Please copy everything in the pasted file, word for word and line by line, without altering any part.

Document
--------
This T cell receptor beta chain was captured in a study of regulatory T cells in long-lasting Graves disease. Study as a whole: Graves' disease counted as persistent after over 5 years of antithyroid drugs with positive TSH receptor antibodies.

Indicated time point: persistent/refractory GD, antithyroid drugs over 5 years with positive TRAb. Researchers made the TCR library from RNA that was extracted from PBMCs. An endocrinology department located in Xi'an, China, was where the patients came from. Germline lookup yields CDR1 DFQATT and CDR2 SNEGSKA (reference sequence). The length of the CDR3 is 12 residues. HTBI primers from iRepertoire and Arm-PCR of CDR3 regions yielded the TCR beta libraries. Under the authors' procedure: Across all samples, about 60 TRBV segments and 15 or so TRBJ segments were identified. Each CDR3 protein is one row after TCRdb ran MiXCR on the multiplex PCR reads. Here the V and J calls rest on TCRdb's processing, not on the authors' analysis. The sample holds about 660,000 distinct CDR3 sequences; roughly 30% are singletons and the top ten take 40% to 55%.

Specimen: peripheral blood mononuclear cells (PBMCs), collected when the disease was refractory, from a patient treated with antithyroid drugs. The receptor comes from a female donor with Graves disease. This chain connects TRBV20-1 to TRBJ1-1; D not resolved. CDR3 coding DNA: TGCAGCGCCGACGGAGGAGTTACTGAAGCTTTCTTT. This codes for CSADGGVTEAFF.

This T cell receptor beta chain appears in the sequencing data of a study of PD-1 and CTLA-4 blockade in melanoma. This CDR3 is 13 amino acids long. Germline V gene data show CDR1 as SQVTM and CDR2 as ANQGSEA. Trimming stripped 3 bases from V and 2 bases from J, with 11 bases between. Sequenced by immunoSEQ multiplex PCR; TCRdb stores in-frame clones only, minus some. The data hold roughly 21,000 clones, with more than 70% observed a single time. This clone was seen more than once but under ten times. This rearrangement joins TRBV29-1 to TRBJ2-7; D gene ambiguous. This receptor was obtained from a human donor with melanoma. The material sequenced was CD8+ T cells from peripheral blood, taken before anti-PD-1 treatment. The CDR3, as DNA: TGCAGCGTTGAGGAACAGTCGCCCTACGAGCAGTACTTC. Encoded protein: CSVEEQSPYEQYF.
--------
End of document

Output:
This T cell receptor beta chain was captured in a study of regulatory T cells in long-lasting Graves disease. Study as a whole: Graves' disease counted as persistent after over 5 years of antithyroid drugs with positive TSH receptor antibodies.

Indicated time point: persistent/refractory GD, antithyroid drugs over 5 years with positive TRAb. Researchers made the TCR library from RNA that was extracted from PBMCs. An endocrinology department located in Xi'an, China, was where the patients came from. Germline lookup yields CDR1 DFQATT and CDR2 SNEGSKA (reference sequence). The length of the CDR3 is 12 residues. HTBI primers from iRepertoire and Arm-PCR of CDR3 regions yielded the TCR beta libraries. Under the authors' procedure: Across all samples, about 60 TRBV segments and 15 or so TRBJ segments were identified. Each CDR3 protein is one row after TCRdb ran MiXCR on the multiplex PCR reads. Here the V and J calls rest on TCRdb's processing, not on the authors' analysis. The sample holds about 660,000 distinct CDR3 sequences; roughly 30% are singletons and the top ten take 40% to 55%.

Specimen: peripheral blood mononuclear cells (PBMCs), collected when the disease was refractory, from a patient treated with antithyroid drugs. The receptor comes from a female donor with Graves disease. This chain connects TRBV20-1 to TRBJ1-1; D not resolved. CDR3 coding DNA: TGCAGCGCCGACGGAGGAGTTACTGAAGCTTTCTTT. This codes for CSADGGVTEAFF.

This T cell receptor beta chain appears in the sequencing data of a study of PD-1 and CTLA-4 blockade in melanoma. This CDR3 is 13 amino acids long. Germline V gene data show CDR1 as SQVTM and CDR2 as ANQGSEA. Trimming stripped 3 bases from V and 2 bases from J, with 11 bases between. Sequenced by immunoSEQ multiplex PCR; TCRdb stores in-frame clones only, minus some. The data hold roughly 21,000 clones, with more than 70% observed a single time. This clone was seen more than once but under ten times. This rearrangement joins TRBV29-1 to TRBJ2-7; D gene ambiguous. This receptor was obtained from a human donor with melanoma. The material sequenced was CD8+ T cells from peripheral blood, taken before anti-PD-1 treatment. The CDR3, as DNA: TGCAGCGTTGAGGAACAGTCGCCCTACGAGCAGTACTTC. Encoded protein: CSVEEQSPYEQYF.